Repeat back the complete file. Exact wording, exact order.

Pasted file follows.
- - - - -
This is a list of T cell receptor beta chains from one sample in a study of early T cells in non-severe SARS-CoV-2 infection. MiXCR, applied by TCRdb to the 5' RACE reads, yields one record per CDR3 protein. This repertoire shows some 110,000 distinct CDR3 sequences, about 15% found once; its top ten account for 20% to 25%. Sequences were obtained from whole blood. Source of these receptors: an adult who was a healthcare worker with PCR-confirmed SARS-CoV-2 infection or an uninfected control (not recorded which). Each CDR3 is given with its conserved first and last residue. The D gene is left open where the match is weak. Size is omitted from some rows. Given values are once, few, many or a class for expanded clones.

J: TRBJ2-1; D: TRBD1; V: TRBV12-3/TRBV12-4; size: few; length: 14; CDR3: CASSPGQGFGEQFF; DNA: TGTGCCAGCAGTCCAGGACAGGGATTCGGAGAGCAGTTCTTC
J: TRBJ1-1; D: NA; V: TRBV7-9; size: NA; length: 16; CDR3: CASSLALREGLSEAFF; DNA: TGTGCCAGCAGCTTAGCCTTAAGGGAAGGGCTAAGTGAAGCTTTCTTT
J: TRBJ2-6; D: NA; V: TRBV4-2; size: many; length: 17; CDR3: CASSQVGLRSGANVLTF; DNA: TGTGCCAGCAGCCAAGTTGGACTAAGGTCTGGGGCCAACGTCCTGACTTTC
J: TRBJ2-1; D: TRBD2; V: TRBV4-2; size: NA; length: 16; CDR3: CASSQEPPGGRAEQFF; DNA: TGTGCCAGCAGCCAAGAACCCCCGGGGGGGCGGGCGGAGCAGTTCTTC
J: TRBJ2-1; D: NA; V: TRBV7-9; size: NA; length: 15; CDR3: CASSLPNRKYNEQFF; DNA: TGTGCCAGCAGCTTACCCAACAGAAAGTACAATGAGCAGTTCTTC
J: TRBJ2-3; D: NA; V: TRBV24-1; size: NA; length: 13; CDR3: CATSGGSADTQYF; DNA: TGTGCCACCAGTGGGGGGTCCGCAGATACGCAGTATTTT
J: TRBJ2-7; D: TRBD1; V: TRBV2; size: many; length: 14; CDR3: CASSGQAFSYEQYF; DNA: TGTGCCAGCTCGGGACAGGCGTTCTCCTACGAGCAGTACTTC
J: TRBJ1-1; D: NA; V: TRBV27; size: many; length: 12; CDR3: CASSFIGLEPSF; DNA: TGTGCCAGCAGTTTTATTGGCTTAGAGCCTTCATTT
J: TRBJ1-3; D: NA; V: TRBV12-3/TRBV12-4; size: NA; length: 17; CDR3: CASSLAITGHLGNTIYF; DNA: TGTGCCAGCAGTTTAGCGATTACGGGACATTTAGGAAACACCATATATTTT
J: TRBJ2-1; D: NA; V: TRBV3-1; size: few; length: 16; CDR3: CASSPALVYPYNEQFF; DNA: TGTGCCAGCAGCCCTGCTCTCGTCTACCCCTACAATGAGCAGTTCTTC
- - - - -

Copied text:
This is a list of T cell receptor beta chains from one sample in a study of early T cells in non-severe SARS-CoV-2 infection. MiXCR, applied by TCRdb to the 5' RACE reads, yields one record per CDR3 protein. This repertoire shows some 110,000 distinct CDR3 sequences, about 15% found once; its top ten account for 20% to 25%. Sequences were obtained from whole blood. Source of these receptors: an adult who was a healthcare worker with PCR-confirmed SARS-CoV-2 infection or an uninfected control (not recorded which). Each CDR3 is given with its conserved first and last residue. The D gene is left open where the match is weak. Size is omitted from some rows. Given values are once, few, many or a class for expanded clones.

J: TRBJ2-1; D: TRBD1; V: TRBV12-3/TRBV12-4; size: few; length: 14; CDR3: CASSPGQGFGEQFF; DNA: TGTGCCAGCAGTCCAGGACAGGGATTCGGAGAGCAGTTCTTC
J: TRBJ1-1; D: NA; V: TRBV7-9; size: NA; length: 16; CDR3: CASSLALREGLSEAFF; DNA: TGTGCCAGCAGCTTAGCCTTAAGGGAAGGGCTAAGTGAAGCTTTCTTT
J: TRBJ2-6; D: NA; V: TRBV4-2; size: many; length: 17; CDR3: CASSQVGLRSGANVLTF; DNA: TGTGCCAGCAGCCAAGTTGGACTAAGGTCTGGGGCCAACGTCCTGACTTTC
J: TRBJ2-1; D: TRBD2; V: TRBV4-2; size: NA; length: 16; CDR3: CASSQEPPGGRAEQFF; DNA: TGTGCCAGCAGCCAAGAACCCCCGGGGGGGCGGGCGGAGCAGTTCTTC
J: TRBJ2-1; D: NA; V: TRBV7-9; size: NA; length: 15; CDR3: CASSLPNRKYNEQFF; DNA: TGTGCCAGCAGCTTACCCAACAGAAAGTACAATGAGCAGTTCTTC
J: TRBJ2-3; D: NA; V: TRBV24-1; size: NA; length: 13; CDR3: CATSGGSADTQYF; DNA: TGTGCCACCAGTGGGGGGTCCGCAGATACGCAGTATTTT
J: TRBJ2-7; D: TRBD1; V: TRBV2; size: many; length: 14; CDR3: CASSGQAFSYEQYF; DNA: TGTGCCAGCTCGGGACAGGCGTTCTCCTACGAGCAGTACTTC
J: TRBJ1-1; D: NA; V: TRBV27; size: many; length: 12; CDR3: CASSFIGLEPSF; DNA: TGTGCCAGCAGTTTTATTGGCTTAGAGCCTTCATTT
J: TRBJ1-3; D: NA; V: TRBV12-3/TRBV12-4; size: NA; length: 17; CDR3: CASSLAITGHLGNTIYF; DNA: TGTGCCAGCAGTTTAGCGATTACGGGACATTTAGGAAACACCATATATTTT
J: TRBJ2-1; D: NA; V: TRBV3-1; size: few; length: 16; CDR3: CASSPALVYPYNEQFF; DNA: TGTGCCAGCAGCCCTGCTCTCGTCTACCCCTACAATGAGCAGTTCTTC